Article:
Wife of Shishido Takaie
Goryū-no-tsubone was a woman who lived during the Sengoku and Azuchi-Momoyama periods. Her real name was Shin. She was the second daughter of Mōri Motonari and formal wife of Shishido Takaie. In addition to Goryū-no-tsubone, she was also referred to as Goryū, Goryūhime, Goryū-no-kata, and Go.
In 1529, Goryū-no-tsubone was born as the second daughter of Mōri Motonari (the sengoku daimyō of the Chūgoku Region) at Tajihi-Sarugake Castle in Aki Province. Her mother, Myōkyū, was the formal wife of Motonari. She was the younger sister of Mōri Takamoto and older sister of Kikkawa Motoharu. Takamoto’s older sister was adopted by the Takahashi clan at an early age (actually a hostage). Later, perhaps because this sister was killed by the Takahashi at the time that Motonari decimated their clan, Goryū-no-tsubone was adored by Motonari and his wife.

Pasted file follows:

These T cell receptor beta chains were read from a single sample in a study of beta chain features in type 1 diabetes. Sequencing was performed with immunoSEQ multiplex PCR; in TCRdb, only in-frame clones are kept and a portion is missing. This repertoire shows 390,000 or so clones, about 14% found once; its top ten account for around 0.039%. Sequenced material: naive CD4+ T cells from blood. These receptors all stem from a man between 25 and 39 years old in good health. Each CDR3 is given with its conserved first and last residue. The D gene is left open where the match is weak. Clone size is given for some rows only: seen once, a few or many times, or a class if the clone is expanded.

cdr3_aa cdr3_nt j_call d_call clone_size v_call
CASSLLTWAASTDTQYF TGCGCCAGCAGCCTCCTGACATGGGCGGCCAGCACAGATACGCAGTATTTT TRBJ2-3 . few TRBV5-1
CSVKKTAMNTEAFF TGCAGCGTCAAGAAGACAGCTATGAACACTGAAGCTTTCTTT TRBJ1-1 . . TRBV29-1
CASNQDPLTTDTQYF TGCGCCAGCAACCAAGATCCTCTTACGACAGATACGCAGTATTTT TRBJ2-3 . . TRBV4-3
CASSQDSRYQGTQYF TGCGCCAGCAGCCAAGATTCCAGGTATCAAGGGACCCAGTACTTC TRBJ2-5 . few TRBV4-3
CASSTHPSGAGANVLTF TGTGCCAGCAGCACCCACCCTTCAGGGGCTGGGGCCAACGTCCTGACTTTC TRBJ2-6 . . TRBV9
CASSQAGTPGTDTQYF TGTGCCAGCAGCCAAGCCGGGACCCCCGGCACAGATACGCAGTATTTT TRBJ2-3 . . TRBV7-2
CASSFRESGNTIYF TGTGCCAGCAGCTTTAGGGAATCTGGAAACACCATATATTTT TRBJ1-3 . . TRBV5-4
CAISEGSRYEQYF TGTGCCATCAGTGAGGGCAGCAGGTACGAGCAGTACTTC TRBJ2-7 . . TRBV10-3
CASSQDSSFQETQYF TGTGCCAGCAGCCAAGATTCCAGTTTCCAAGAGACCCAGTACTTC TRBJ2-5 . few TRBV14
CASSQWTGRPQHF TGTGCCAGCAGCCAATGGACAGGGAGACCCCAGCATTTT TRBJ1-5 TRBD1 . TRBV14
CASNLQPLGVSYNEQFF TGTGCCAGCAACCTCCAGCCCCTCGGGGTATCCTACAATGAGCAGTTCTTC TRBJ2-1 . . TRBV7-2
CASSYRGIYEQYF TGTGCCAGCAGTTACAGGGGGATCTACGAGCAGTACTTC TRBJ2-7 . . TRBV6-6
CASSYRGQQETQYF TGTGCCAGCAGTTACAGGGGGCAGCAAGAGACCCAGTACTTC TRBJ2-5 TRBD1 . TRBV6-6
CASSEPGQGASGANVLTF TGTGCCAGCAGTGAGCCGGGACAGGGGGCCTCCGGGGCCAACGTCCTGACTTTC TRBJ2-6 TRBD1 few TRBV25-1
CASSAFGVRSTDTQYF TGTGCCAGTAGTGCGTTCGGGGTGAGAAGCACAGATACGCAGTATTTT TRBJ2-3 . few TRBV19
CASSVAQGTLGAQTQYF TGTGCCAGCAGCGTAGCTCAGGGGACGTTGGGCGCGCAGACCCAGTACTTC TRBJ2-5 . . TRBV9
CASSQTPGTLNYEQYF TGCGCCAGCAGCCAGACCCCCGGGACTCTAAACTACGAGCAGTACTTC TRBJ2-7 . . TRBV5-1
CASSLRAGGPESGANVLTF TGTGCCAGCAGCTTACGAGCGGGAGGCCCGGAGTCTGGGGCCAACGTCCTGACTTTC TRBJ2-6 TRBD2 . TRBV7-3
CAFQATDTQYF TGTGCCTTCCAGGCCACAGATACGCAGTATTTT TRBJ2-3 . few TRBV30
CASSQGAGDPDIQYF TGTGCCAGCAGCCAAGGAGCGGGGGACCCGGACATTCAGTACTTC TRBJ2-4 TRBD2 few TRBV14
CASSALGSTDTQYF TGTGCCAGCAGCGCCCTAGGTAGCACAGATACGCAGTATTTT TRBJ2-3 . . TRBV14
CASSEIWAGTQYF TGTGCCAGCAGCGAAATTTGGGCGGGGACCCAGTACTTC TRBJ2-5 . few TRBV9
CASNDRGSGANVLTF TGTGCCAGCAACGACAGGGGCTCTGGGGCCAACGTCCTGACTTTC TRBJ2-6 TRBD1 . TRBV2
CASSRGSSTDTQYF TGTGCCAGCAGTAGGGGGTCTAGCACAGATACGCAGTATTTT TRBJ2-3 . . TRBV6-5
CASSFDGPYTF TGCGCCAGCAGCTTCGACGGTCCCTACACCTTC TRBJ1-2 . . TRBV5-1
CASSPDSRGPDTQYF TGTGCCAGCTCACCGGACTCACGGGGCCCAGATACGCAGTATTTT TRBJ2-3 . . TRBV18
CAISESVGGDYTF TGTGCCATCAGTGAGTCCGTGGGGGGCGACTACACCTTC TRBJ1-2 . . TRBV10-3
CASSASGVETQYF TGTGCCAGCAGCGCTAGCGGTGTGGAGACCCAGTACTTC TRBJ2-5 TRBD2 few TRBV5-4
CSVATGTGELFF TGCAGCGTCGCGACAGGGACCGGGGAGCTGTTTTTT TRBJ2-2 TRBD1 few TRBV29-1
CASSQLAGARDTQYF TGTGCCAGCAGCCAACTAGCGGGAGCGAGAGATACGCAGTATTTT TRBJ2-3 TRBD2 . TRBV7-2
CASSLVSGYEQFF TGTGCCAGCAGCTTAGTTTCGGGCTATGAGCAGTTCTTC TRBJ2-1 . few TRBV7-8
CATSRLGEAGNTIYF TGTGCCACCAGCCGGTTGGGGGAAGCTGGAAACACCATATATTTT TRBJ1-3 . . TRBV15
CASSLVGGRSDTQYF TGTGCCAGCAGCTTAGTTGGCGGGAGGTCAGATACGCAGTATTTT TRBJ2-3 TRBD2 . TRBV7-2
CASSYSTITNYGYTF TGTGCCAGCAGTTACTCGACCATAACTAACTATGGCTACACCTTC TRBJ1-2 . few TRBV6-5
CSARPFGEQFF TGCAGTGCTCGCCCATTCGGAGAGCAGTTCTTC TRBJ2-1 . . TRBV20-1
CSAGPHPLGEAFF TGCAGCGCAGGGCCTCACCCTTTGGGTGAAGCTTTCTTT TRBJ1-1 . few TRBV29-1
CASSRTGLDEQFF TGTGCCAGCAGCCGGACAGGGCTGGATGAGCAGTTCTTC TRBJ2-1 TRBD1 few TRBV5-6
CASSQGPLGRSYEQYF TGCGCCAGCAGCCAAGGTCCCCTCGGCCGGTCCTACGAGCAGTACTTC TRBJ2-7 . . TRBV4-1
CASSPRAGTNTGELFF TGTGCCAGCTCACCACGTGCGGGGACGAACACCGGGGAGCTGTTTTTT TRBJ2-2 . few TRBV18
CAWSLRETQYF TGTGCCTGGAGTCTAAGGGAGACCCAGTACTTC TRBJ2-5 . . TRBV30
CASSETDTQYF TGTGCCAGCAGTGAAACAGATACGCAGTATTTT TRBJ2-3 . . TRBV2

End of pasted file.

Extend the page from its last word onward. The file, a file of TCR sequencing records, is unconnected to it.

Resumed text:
In 1534, to offer new year’s greetings, Motonari visited Goryū Castle, the base of the Shishido clan, kokujin (or landowners) in Aki whose territory was adjacent to the Mōri clan. On this occasion, a decision was made for the engagement of Goryū-no-tsubone to Shishido Takaie.
In 1547, Goryū-no-tsubone bore a son with Takaie named Motohide. Among Takaie’s children, his eldest daughter, Tenyū-eiju wed Kōno Michinobu of Iyo Province. His second daughter became the formal wife of the eldest son of Kikkawa Motoharu, named Motonaga. His third daughter, Minami-no-ōkata (Seikō-in) became the formal wife of Mōri Terumoto. These marriages contributed to the bonding of the Mōri family. Motonari told his sons that Goryū-no-tsubone was a wonderful daughter, even if any shortcomings in judgment, should treat their younger sister with care and their brother-in-law (Shishido Takaie) as a brother. This provided a glimpse into the relationship between father and daughter in the context of a political marriage.
Goryū-no-tsubone died from a stroke on 7/16 of 1574 at the age of forty-six.